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‘Poverty Increases Risk of Violent Crimes’ Study Reveals

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According to the study, those who live in extreme poverty are more likely to be both the victims and perpetrators of crime.

Poverty increases risk of violence' criminal justice study reveals

The study funded by the Economic and Social Research Council, the Nuffield Foundation and the Scottish Governmen found that those who live in extreme poverty are more likely to be both the victims and perpetrators of crime.

Coming from a deprived home was identified as an exacerbating factor that increases the likelihood of young people offending, while poorer young people who commit an offence are twice as likely to get in trouble with the police compared with better off children who carry out the same crime.

Researchers also found that a history of being in trouble with the police was the strongest predictor of whether a young person was not in education, employment or training by the age of 18.

The findings from the Edinburgh Study of Youth Transitions and Crime was published in the Scottish Justice Matters journal.

The study tracked 4,300 young people in Edinburgh since 1998 to better understand changes in their behaviour and lifestyles.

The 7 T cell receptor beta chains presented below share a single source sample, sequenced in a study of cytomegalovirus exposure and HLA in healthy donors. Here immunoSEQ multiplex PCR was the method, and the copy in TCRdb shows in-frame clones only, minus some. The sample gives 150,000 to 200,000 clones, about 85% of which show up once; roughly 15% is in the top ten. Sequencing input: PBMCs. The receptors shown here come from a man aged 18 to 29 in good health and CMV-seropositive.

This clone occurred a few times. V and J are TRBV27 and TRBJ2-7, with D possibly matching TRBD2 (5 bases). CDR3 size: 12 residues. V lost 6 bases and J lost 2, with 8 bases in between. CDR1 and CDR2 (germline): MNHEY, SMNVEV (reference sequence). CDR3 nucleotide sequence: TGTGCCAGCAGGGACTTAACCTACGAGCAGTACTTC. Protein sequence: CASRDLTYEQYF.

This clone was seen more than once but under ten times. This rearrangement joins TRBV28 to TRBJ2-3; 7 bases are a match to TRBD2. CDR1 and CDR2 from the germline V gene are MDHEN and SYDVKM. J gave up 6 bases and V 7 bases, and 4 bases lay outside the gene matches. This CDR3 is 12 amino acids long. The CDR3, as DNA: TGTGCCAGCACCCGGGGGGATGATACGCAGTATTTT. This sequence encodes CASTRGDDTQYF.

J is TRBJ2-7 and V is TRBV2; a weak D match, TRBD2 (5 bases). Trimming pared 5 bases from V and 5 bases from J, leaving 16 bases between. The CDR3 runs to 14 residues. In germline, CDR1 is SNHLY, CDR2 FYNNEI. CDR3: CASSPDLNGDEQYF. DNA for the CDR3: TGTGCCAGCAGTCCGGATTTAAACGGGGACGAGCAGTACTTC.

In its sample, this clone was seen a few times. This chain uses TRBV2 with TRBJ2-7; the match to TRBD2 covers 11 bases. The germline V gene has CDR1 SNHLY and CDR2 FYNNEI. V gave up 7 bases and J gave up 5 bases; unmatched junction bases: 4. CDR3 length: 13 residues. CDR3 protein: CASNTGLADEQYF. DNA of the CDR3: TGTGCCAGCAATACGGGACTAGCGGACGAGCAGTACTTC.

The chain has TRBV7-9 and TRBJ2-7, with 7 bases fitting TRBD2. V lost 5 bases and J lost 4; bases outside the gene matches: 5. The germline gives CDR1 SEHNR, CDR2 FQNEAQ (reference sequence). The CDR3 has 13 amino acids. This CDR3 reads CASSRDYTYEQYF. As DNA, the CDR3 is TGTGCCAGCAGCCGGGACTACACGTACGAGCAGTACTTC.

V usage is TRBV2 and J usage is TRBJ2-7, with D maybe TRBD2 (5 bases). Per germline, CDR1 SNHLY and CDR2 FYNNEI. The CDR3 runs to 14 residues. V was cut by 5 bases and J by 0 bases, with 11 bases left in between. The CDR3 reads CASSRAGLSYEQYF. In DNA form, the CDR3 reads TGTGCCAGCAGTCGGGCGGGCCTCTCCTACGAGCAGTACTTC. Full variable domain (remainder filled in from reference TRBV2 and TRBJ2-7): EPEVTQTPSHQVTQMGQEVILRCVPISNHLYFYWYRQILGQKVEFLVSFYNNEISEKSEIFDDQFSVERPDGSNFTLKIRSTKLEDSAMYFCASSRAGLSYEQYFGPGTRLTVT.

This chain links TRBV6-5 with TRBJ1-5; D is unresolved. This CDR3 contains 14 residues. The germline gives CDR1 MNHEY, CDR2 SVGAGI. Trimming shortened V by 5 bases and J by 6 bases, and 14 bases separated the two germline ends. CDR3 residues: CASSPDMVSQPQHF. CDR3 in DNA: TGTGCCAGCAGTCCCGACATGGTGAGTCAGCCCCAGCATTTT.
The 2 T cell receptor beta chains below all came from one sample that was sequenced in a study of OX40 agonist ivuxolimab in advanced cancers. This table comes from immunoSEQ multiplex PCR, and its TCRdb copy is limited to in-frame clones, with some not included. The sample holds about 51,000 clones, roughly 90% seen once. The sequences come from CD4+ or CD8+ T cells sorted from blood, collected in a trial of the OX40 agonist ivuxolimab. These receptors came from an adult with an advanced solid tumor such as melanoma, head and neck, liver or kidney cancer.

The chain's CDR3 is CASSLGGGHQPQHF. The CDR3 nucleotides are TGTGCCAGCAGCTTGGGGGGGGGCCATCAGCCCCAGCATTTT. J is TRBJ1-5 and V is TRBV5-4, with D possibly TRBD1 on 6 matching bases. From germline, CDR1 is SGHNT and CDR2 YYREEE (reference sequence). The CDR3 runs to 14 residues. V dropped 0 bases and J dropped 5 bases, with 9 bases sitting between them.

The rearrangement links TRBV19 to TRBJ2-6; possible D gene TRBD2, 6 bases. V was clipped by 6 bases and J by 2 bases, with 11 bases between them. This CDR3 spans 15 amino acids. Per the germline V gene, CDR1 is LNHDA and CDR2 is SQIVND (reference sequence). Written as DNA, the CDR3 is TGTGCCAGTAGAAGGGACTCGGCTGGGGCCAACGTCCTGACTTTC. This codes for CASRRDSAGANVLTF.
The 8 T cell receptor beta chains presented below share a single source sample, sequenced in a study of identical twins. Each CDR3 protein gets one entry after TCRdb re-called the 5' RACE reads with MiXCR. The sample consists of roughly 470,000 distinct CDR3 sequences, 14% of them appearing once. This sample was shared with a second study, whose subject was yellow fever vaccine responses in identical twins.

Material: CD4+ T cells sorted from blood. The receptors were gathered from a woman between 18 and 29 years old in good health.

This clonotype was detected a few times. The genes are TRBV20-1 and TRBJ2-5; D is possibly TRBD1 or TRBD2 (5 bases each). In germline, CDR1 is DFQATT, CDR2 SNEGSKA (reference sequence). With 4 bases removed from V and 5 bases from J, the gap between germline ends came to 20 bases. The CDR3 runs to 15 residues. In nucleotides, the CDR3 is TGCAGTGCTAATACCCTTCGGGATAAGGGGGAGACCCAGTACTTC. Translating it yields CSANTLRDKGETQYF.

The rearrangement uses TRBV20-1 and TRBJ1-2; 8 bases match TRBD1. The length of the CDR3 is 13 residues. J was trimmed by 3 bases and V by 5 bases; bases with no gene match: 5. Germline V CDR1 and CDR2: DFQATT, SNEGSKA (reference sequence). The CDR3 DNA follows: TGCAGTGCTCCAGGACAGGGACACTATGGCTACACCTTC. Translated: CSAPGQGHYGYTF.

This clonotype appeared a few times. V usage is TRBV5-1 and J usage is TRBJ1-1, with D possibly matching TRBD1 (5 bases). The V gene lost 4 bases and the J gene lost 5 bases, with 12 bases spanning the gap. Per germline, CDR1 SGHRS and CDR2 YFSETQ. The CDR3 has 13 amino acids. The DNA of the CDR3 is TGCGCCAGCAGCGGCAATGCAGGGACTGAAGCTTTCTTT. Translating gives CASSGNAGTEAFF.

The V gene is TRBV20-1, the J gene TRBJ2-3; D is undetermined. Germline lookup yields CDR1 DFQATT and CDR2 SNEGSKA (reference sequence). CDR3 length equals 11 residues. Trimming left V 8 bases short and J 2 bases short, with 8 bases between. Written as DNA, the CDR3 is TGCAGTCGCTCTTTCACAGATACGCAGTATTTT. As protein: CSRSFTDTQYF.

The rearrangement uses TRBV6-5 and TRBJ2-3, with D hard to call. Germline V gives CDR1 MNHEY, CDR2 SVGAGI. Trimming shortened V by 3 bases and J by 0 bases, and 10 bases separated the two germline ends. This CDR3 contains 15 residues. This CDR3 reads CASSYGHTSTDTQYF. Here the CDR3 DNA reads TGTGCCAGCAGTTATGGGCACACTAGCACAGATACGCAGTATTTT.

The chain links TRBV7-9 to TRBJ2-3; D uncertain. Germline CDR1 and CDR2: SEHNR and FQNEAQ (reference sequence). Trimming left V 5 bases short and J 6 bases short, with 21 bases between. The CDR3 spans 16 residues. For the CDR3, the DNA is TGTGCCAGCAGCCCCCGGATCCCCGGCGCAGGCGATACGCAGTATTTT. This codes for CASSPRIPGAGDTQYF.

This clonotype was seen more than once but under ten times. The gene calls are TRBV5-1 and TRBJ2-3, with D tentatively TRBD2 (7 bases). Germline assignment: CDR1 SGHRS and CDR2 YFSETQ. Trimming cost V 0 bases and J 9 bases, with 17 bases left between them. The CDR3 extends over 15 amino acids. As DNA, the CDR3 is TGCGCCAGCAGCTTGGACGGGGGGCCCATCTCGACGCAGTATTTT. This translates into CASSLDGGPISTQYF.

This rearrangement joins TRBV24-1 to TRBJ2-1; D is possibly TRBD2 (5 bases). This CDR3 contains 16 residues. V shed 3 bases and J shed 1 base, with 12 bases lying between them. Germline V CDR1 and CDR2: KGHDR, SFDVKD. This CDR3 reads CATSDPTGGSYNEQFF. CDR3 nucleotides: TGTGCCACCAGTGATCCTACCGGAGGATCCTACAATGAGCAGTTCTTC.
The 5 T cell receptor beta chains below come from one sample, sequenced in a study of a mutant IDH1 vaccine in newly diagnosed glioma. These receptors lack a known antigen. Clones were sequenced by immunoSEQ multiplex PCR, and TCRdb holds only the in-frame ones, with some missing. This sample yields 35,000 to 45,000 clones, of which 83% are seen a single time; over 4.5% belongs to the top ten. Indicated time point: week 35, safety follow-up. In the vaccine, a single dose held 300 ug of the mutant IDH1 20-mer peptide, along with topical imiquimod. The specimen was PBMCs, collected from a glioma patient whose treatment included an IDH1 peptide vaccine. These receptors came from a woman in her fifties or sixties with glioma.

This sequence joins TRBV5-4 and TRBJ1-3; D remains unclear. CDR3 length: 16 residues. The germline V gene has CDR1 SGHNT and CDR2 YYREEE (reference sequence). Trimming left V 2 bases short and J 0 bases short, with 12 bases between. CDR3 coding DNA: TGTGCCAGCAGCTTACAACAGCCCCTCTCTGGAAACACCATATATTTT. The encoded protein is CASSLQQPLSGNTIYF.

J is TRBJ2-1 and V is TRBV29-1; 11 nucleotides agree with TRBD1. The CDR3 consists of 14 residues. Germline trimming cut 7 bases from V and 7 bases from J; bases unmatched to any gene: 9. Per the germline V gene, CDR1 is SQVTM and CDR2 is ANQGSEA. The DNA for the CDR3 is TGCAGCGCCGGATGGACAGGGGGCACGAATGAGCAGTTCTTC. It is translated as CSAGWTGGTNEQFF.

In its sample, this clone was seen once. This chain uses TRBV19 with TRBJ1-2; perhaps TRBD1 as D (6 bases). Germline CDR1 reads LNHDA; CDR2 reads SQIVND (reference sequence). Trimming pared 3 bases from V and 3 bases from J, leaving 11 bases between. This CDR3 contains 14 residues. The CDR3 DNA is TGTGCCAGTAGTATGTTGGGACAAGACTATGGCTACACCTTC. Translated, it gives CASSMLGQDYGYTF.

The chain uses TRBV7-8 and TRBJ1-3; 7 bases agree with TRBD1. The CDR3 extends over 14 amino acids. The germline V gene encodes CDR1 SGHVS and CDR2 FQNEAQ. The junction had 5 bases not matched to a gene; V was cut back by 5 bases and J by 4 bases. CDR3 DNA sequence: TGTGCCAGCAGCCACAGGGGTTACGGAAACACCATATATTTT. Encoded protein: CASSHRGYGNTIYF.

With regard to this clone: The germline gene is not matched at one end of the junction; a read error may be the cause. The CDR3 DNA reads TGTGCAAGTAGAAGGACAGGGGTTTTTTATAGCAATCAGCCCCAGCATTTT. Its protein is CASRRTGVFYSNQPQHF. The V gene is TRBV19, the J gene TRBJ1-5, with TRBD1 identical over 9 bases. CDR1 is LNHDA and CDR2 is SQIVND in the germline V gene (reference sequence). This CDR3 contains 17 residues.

The study also identified gender as one of the most powerful predictors of violence, with boys being three times more likely than girls on average to engage in violent acts.

Living in poverty increased the likelihood of violence among both boys and girls.

Girls from poorer backgrounds are twice as likely as girls from more affluent households to be involved in violent crime, the researchers found.

A similar study by Applied Quantitative Methods Network (AQMeN) Research Centre – also based at the university’s law school – suggests that victims experiencing the most crime continue to be within the most deprived communities.

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Half of the communities with the highest crime rates are found in the top 20% of areas with the highest levels of chronic health problems, the report shows.

A third of the communities with the highest rates of crime are in the top 20% of areas with the highest levels of unemployment.

Professor Susan McVie said: “The findings are important as they suggest that crime tends to be highly concentrated amongst poor people and within poor neighbourhoods.

This raises important questions about whether the spate of violent crime currently plaguing Nigeria is as a result of the High rate of poverty in the Land as the study suggest.

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